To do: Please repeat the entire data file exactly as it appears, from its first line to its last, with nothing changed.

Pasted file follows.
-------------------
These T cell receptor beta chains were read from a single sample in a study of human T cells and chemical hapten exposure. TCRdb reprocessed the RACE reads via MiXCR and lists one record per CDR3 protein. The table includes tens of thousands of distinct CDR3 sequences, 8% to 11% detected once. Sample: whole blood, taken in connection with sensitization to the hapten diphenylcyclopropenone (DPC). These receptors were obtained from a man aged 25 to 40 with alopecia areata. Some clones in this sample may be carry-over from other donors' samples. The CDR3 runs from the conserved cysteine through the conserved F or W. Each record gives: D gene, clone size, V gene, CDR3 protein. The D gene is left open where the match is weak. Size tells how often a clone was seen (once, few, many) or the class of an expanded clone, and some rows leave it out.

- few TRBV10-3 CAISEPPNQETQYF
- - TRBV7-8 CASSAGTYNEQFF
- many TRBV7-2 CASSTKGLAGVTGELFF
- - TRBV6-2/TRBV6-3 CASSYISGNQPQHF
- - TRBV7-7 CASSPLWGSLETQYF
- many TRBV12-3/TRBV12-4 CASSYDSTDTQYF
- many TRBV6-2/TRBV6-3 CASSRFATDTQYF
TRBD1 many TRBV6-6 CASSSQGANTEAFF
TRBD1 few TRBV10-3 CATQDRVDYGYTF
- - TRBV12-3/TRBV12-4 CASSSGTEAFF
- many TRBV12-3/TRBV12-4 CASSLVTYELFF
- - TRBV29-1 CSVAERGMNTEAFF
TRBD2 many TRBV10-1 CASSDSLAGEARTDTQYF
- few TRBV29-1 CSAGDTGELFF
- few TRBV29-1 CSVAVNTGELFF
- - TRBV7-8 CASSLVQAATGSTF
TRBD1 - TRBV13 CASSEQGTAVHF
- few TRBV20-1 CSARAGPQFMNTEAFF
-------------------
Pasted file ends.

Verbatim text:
These T cell receptor beta chains were read from a single sample in a study of human T cells and chemical hapten exposure. TCRdb reprocessed the RACE reads via MiXCR and lists one record per CDR3 protein. The table includes tens of thousands of distinct CDR3 sequences, 8% to 11% detected once. Sample: whole blood, taken in connection with sensitization to the hapten diphenylcyclopropenone (DPC). These receptors were obtained from a man aged 25 to 40 with alopecia areata. Some clones in this sample may be carry-over from other donors' samples. The CDR3 runs from the conserved cysteine through the conserved F or W. Each record gives: D gene, clone size, V gene, CDR3 protein. The D gene is left open where the match is weak. Size tells how often a clone was seen (once, few, many) or the class of an expanded clone, and some rows leave it out.

- few TRBV10-3 CAISEPPNQETQYF
- - TRBV7-8 CASSAGTYNEQFF
- many TRBV7-2 CASSTKGLAGVTGELFF
- - TRBV6-2/TRBV6-3 CASSYISGNQPQHF
- - TRBV7-7 CASSPLWGSLETQYF
- many TRBV12-3/TRBV12-4 CASSYDSTDTQYF
- many TRBV6-2/TRBV6-3 CASSRFATDTQYF
TRBD1 many TRBV6-6 CASSSQGANTEAFF
TRBD1 few TRBV10-3 CATQDRVDYGYTF
- - TRBV12-3/TRBV12-4 CASSSGTEAFF
- many TRBV12-3/TRBV12-4 CASSLVTYELFF
- - TRBV29-1 CSVAERGMNTEAFF
TRBD2 many TRBV10-1 CASSDSLAGEARTDTQYF
- few TRBV29-1 CSAGDTGELFF
- few TRBV29-1 CSVAVNTGELFF
- - TRBV7-8 CASSLVQAATGSTF
TRBD1 - TRBV13 CASSEQGTAVHF
- few TRBV20-1 CSARAGPQFMNTEAFF